Many property investors want to leverage not only their money, but also their time, and working with a book-keeper can mean that more precious time is spent on value-adding tasks rather than the more routine tasks. This article sets out how to choose a book-keeper, and how to work with them to get maximum value from their work.
Is a book-keeper even required?
Fundamentally, for most property investors this is a time vs money question i.e. is the task of book-keeping a good use of your time? Everyone has a finite numbers of hours to devote to their property business, and successful people are generally those who spend their time on the tasks that only they can do, and that provide the most value.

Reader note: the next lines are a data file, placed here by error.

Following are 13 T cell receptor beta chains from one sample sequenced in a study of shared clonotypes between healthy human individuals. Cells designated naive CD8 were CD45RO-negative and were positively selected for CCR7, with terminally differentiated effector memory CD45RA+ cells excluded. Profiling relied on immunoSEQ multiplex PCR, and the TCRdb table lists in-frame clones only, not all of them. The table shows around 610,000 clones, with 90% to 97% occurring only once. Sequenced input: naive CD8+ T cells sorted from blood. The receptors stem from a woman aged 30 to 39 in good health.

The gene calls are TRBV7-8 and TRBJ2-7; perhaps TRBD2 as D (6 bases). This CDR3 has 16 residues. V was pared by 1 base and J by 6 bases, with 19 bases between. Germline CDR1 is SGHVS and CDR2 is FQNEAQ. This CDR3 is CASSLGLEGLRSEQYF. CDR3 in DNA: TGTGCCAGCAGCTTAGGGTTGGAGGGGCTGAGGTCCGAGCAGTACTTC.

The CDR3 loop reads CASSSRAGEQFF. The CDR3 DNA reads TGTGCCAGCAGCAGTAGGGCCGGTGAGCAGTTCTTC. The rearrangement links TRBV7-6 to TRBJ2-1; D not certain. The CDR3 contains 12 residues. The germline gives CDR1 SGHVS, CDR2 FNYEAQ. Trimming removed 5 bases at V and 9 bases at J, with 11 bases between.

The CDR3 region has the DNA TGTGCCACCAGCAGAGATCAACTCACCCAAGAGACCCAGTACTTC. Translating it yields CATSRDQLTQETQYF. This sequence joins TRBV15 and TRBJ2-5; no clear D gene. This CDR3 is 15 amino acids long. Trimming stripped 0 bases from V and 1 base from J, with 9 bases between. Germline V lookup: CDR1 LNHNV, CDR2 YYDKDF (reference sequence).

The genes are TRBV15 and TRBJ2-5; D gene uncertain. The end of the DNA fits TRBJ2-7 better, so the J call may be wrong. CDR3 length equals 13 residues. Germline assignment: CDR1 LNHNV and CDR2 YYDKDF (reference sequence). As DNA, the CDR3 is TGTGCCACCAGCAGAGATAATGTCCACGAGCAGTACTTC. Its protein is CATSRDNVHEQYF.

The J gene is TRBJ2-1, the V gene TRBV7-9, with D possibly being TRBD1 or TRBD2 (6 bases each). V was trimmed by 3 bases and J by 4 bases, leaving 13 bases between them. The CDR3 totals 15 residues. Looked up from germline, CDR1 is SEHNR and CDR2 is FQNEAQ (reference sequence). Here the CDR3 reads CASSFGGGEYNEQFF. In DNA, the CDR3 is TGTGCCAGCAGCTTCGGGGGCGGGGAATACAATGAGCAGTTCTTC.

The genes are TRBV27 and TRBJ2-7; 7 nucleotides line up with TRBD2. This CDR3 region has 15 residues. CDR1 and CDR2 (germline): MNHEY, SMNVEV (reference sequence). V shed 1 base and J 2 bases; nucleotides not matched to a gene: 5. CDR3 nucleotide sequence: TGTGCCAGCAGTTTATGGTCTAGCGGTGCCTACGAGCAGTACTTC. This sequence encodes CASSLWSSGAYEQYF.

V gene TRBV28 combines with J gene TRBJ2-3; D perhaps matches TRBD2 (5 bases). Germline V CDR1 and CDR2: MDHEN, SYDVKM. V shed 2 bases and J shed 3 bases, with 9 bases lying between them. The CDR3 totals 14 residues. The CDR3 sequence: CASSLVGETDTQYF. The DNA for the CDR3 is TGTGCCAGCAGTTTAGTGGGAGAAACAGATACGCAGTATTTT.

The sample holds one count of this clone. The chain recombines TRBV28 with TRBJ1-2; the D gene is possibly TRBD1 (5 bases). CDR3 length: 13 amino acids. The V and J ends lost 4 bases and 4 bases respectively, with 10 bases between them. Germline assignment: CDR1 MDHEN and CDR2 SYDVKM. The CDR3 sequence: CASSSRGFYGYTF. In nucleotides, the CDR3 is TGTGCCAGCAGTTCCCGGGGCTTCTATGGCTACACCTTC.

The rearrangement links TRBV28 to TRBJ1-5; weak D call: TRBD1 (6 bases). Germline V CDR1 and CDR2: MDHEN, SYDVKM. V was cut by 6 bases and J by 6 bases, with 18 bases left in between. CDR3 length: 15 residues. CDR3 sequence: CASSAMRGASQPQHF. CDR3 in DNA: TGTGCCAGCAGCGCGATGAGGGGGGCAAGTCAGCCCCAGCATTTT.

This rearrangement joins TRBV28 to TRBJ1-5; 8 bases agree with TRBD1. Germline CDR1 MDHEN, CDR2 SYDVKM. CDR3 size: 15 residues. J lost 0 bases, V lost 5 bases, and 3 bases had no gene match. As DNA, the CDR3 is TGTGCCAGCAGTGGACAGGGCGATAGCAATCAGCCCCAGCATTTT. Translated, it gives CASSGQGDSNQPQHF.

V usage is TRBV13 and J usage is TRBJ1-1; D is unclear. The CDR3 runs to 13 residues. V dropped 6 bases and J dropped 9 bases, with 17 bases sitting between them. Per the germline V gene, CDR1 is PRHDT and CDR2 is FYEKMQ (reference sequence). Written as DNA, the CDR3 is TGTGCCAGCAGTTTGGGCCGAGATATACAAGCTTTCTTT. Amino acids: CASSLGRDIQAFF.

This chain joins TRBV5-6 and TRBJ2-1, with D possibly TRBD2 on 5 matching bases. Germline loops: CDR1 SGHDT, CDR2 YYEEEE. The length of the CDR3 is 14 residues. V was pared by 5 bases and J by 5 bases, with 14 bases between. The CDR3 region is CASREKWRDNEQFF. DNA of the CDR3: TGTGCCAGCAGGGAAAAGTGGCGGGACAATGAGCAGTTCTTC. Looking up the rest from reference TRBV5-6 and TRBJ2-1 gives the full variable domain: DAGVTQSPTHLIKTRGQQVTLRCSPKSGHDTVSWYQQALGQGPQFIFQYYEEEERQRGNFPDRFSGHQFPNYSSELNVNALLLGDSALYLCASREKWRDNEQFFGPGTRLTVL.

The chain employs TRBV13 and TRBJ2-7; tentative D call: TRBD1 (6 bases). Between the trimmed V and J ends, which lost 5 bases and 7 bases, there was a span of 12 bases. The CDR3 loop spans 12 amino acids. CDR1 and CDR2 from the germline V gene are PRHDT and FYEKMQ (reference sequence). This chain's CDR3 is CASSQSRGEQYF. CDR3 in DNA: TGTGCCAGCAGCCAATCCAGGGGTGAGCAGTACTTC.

On the other hand, some landlords accounts and business affairs are simple and they may already have a 'DIY' spreadsheet that isn't too onerous, and that they are happy to deal with themselves - and there is certainly nothing wrong with investors being very close to the finances of their own business.
Finally, there is the question of choice - some investors simply don't want to do their own book-keeping - to some (me included), the point of self-employment is to pick and choose the tasks they are good at AND enjoy, and 'outsource' everything else. Having a book-keeper is a little luxury that many landlords feel is worth the money.